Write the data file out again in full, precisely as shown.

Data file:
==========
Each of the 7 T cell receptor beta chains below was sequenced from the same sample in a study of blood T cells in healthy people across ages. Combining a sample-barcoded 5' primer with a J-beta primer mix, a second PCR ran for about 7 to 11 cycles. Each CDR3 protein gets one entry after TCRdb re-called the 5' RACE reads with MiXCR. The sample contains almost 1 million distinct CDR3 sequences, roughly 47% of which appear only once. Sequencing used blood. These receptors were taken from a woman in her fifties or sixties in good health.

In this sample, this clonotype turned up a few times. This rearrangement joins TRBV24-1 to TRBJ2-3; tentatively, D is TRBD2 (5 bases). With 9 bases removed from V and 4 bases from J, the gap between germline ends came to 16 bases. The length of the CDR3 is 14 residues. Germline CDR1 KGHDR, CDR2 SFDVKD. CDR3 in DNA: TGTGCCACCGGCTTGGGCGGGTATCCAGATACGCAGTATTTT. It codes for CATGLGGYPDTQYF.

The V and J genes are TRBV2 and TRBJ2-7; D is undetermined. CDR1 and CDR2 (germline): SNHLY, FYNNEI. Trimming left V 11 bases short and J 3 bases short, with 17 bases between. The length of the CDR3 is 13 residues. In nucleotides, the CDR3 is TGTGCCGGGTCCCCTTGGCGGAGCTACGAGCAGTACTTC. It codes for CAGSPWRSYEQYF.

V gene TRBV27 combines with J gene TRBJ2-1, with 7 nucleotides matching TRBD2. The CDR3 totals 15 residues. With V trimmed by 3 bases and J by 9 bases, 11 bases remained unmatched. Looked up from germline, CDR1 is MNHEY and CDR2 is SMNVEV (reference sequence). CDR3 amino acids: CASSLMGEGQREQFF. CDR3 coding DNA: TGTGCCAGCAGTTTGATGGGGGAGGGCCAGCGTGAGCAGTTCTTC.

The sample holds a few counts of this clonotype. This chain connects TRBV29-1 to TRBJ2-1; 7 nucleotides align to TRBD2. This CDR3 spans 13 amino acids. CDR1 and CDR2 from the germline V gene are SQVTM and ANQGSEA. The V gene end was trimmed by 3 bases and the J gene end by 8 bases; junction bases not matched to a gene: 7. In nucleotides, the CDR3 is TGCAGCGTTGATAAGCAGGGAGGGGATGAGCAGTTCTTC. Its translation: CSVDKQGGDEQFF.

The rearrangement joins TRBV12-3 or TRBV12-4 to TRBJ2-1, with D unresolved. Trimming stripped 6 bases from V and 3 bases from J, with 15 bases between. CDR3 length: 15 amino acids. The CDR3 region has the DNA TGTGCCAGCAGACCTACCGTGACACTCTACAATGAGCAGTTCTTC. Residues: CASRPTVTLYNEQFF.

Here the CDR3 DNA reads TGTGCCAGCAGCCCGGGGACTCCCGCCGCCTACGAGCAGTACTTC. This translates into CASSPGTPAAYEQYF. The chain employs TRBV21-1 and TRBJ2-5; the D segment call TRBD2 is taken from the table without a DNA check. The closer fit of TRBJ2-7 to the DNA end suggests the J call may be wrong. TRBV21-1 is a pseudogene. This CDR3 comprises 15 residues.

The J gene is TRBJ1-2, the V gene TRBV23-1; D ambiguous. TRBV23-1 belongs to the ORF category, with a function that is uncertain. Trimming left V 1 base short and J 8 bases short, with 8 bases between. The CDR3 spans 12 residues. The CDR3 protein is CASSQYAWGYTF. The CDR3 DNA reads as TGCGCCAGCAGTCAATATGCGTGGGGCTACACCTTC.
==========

Each of the 7 T cell receptor beta chains below was sequenced from the same sample in a study of blood T cells in healthy people across ages. Combining a sample-barcoded 5' primer with a J-beta primer mix, a second PCR ran for about 7 to 11 cycles. Each CDR3 protein gets one entry after TCRdb re-called the 5' RACE reads with MiXCR. The sample contains almost 1 million distinct CDR3 sequences, roughly 47% of which appear only once. Sequencing used blood. These receptors were taken from a woman in her fifties or sixties in good health.

In this sample, this clonotype turned up a few times. This rearrangement joins TRBV24-1 to TRBJ2-3; tentatively, D is TRBD2 (5 bases). With 9 bases removed from V and 4 bases from J, the gap between germline ends came to 16 bases. The length of the CDR3 is 14 residues. Germline CDR1 KGHDR, CDR2 SFDVKD. CDR3 in DNA: TGTGCCACCGGCTTGGGCGGGTATCCAGATACGCAGTATTTT. It codes for CATGLGGYPDTQYF.

The V and J genes are TRBV2 and TRBJ2-7; D is undetermined. CDR1 and CDR2 (germline): SNHLY, FYNNEI. Trimming left V 11 bases short and J 3 bases short, with 17 bases between. The length of the CDR3 is 13 residues. In nucleotides, the CDR3 is TGTGCCGGGTCCCCTTGGCGGAGCTACGAGCAGTACTTC. It codes for CAGSPWRSYEQYF.

V gene TRBV27 combines with J gene TRBJ2-1, with 7 nucleotides matching TRBD2. The CDR3 totals 15 residues. With V trimmed by 3 bases and J by 9 bases, 11 bases remained unmatched. Looked up from germline, CDR1 is MNHEY and CDR2 is SMNVEV (reference sequence). CDR3 amino acids: CASSLMGEGQREQFF. CDR3 coding DNA: TGTGCCAGCAGTTTGATGGGGGAGGGCCAGCGTGAGCAGTTCTTC.

The sample holds a few counts of this clonotype. This chain connects TRBV29-1 to TRBJ2-1; 7 nucleotides align to TRBD2. This CDR3 spans 13 amino acids. CDR1 and CDR2 from the germline V gene are SQVTM and ANQGSEA. The V gene end was trimmed by 3 bases and the J gene end by 8 bases; junction bases not matched to a gene: 7. In nucleotides, the CDR3 is TGCAGCGTTGATAAGCAGGGAGGGGATGAGCAGTTCTTC. Its translation: CSVDKQGGDEQFF.

The rearrangement joins TRBV12-3 or TRBV12-4 to TRBJ2-1, with D unresolved. Trimming stripped 6 bases from V and 3 bases from J, with 15 bases between. CDR3 length: 15 amino acids. The CDR3 region has the DNA TGTGCCAGCAGACCTACCGTGACACTCTACAATGAGCAGTTCTTC. Residues: CASRPTVTLYNEQFF.

Here the CDR3 DNA reads TGTGCCAGCAGCCCGGGGACTCCCGCCGCCTACGAGCAGTACTTC. This translates into CASSPGTPAAYEQYF. The chain employs TRBV21-1 and TRBJ2-5; the D segment call TRBD2 is taken from the table without a DNA check. The closer fit of TRBJ2-7 to the DNA end suggests the J call may be wrong. TRBV21-1 is a pseudogene. This CDR3 comprises 15 residues.

The J gene is TRBJ1-2, the V gene TRBV23-1; D ambiguous. TRBV23-1 belongs to the ORF category, with a function that is uncertain. Trimming left V 1 base short and J 8 bases short, with 8 bases between. The CDR3 spans 12 residues. The CDR3 protein is CASSQYAWGYTF. The CDR3 DNA reads as TGCGCCAGCAGTCAATATGCGTGGGGCTACACCTTC.